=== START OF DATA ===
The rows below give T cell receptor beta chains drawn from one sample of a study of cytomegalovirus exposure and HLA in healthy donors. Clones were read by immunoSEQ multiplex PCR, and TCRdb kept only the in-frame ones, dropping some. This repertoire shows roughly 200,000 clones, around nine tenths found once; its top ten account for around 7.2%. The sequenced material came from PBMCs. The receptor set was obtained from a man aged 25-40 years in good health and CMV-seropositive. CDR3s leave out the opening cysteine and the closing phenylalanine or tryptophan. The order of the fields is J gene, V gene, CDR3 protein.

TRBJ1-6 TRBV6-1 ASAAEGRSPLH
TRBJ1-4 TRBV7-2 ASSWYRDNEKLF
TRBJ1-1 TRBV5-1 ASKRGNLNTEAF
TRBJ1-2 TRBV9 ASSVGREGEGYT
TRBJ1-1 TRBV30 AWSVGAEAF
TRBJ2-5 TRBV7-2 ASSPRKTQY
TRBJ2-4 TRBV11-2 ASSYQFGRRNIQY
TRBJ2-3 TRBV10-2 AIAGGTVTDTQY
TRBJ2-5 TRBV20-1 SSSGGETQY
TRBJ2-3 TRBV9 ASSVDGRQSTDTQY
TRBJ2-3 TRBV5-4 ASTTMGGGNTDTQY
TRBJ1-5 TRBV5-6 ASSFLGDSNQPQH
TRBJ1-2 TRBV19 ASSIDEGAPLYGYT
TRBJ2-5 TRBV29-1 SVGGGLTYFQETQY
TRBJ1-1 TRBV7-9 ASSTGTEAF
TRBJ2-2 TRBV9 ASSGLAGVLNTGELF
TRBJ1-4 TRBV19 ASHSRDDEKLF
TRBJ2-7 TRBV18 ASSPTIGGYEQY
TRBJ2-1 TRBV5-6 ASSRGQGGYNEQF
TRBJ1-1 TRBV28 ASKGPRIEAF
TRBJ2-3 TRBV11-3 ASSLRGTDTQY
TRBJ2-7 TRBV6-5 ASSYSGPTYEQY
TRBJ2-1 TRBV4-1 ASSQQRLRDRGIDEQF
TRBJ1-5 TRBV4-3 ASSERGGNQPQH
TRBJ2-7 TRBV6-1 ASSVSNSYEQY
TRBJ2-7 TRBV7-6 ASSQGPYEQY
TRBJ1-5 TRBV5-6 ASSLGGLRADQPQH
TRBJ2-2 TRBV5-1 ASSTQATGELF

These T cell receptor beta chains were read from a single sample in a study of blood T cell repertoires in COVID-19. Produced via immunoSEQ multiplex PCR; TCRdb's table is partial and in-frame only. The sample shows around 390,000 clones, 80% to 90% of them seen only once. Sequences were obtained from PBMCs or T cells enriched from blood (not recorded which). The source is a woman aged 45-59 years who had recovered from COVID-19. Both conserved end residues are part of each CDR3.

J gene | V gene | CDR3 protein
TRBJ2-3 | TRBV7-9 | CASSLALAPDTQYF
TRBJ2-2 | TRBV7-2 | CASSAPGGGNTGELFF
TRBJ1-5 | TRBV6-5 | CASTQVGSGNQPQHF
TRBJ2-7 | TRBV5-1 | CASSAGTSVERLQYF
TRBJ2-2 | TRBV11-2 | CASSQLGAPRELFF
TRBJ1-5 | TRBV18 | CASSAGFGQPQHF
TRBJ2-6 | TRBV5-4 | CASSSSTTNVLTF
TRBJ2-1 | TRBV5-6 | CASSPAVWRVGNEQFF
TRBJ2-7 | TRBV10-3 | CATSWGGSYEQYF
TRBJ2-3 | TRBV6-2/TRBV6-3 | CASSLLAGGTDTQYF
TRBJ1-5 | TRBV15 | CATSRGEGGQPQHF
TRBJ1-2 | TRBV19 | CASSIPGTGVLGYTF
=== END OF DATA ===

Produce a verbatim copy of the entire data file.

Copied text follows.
The rows below give T cell receptor beta chains drawn from one sample of a study of cytomegalovirus exposure and HLA in healthy donors. Clones were read by immunoSEQ multiplex PCR, and TCRdb kept only the in-frame ones, dropping some. This repertoire shows roughly 200,000 clones, around nine tenths found once; its top ten account for around 7.2%. The sequenced material came from PBMCs. The receptor set was obtained from a man aged 25-40 years in good health and CMV-seropositive. CDR3s leave out the opening cysteine and the closing phenylalanine or tryptophan. The order of the fields is J gene, V gene, CDR3 protein.

TRBJ1-6 TRBV6-1 ASAAEGRSPLH
TRBJ1-4 TRBV7-2 ASSWYRDNEKLF
TRBJ1-1 TRBV5-1 ASKRGNLNTEAF
TRBJ1-2 TRBV9 ASSVGREGEGYT
TRBJ1-1 TRBV30 AWSVGAEAF
TRBJ2-5 TRBV7-2 ASSPRKTQY
TRBJ2-4 TRBV11-2 ASSYQFGRRNIQY
TRBJ2-3 TRBV10-2 AIAGGTVTDTQY
TRBJ2-5 TRBV20-1 SSSGGETQY
TRBJ2-3 TRBV9 ASSVDGRQSTDTQY
TRBJ2-3 TRBV5-4 ASTTMGGGNTDTQY
TRBJ1-5 TRBV5-6 ASSFLGDSNQPQH
TRBJ1-2 TRBV19 ASSIDEGAPLYGYT
TRBJ2-5 TRBV29-1 SVGGGLTYFQETQY
TRBJ1-1 TRBV7-9 ASSTGTEAF
TRBJ2-2 TRBV9 ASSGLAGVLNTGELF
TRBJ1-4 TRBV19 ASHSRDDEKLF
TRBJ2-7 TRBV18 ASSPTIGGYEQY
TRBJ2-1 TRBV5-6 ASSRGQGGYNEQF
TRBJ1-1 TRBV28 ASKGPRIEAF
TRBJ2-3 TRBV11-3 ASSLRGTDTQY
TRBJ2-7 TRBV6-5 ASSYSGPTYEQY
TRBJ2-1 TRBV4-1 ASSQQRLRDRGIDEQF
TRBJ1-5 TRBV4-3 ASSERGGNQPQH
TRBJ2-7 TRBV6-1 ASSVSNSYEQY
TRBJ2-7 TRBV7-6 ASSQGPYEQY
TRBJ1-5 TRBV5-6 ASSLGGLRADQPQH
TRBJ2-2 TRBV5-1 ASSTQATGELF

These T cell receptor beta chains were read from a single sample in a study of blood T cell repertoires in COVID-19. Produced via immunoSEQ multiplex PCR; TCRdb's table is partial and in-frame only. The sample shows around 390,000 clones, 80% to 90% of them seen only once. Sequences were obtained from PBMCs or T cells enriched from blood (not recorded which). The source is a woman aged 45-59 years who had recovered from COVID-19. Both conserved end residues are part of each CDR3.

J gene | V gene | CDR3 protein
TRBJ2-3 | TRBV7-9 | CASSLALAPDTQYF
TRBJ2-2 | TRBV7-2 | CASSAPGGGNTGELFF
TRBJ1-5 | TRBV6-5 | CASTQVGSGNQPQHF
TRBJ2-7 | TRBV5-1 | CASSAGTSVERLQYF
TRBJ2-2 | TRBV11-2 | CASSQLGAPRELFF
TRBJ1-5 | TRBV18 | CASSAGFGQPQHF
TRBJ2-6 | TRBV5-4 | CASSSSTTNVLTF
TRBJ2-1 | TRBV5-6 | CASSPAVWRVGNEQFF
TRBJ2-7 | TRBV10-3 | CATSWGGSYEQYF
TRBJ2-3 | TRBV6-2/TRBV6-3 | CASSLLAGGTDTQYF
TRBJ1-5 | TRBV15 | CATSRGEGGQPQHF
TRBJ1-2 | TRBV19 | CASSIPGTGVLGYTF